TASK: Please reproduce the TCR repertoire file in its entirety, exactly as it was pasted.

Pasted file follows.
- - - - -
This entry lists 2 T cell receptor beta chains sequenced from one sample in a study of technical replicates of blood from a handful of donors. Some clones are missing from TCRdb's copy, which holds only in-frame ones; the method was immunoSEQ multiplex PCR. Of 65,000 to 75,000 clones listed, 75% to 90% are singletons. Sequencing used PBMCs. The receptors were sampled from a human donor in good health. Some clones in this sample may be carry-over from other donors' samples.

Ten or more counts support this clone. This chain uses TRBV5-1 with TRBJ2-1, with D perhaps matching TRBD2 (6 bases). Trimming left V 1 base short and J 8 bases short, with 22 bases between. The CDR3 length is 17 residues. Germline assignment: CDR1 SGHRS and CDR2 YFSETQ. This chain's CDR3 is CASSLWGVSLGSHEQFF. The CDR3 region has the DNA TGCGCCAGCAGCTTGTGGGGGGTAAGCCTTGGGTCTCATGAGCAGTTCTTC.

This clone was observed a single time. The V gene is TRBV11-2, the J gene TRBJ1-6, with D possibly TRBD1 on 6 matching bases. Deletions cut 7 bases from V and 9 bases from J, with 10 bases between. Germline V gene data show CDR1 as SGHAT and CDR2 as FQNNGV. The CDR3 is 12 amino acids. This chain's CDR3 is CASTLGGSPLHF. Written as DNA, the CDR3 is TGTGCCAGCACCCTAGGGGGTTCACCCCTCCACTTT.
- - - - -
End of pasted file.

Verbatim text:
This entry lists 2 T cell receptor beta chains sequenced from one sample in a study of technical replicates of blood from a handful of donors. Some clones are missing from TCRdb's copy, which holds only in-frame ones; the method was immunoSEQ multiplex PCR. Of 65,000 to 75,000 clones listed, 75% to 90% are singletons. Sequencing used PBMCs. The receptors were sampled from a human donor in good health. Some clones in this sample may be carry-over from other donors' samples.

Ten or more counts support this clone. This chain uses TRBV5-1 with TRBJ2-1, with D perhaps matching TRBD2 (6 bases). Trimming left V 1 base short and J 8 bases short, with 22 bases between. The CDR3 length is 17 residues. Germline assignment: CDR1 SGHRS and CDR2 YFSETQ. This chain's CDR3 is CASSLWGVSLGSHEQFF. The CDR3 region has the DNA TGCGCCAGCAGCTTGTGGGGGGTAAGCCTTGGGTCTCATGAGCAGTTCTTC.

This clone was observed a single time. The V gene is TRBV11-2, the J gene TRBJ1-6, with D possibly TRBD1 on 6 matching bases. Deletions cut 7 bases from V and 9 bases from J, with 10 bases between. Germline V gene data show CDR1 as SGHAT and CDR2 as FQNNGV. The CDR3 is 12 amino acids. This chain's CDR3 is CASTLGGSPLHF. Written as DNA, the CDR3 is TGTGCCAGCACCCTAGGGGGTTCACCCCTCCACTTT.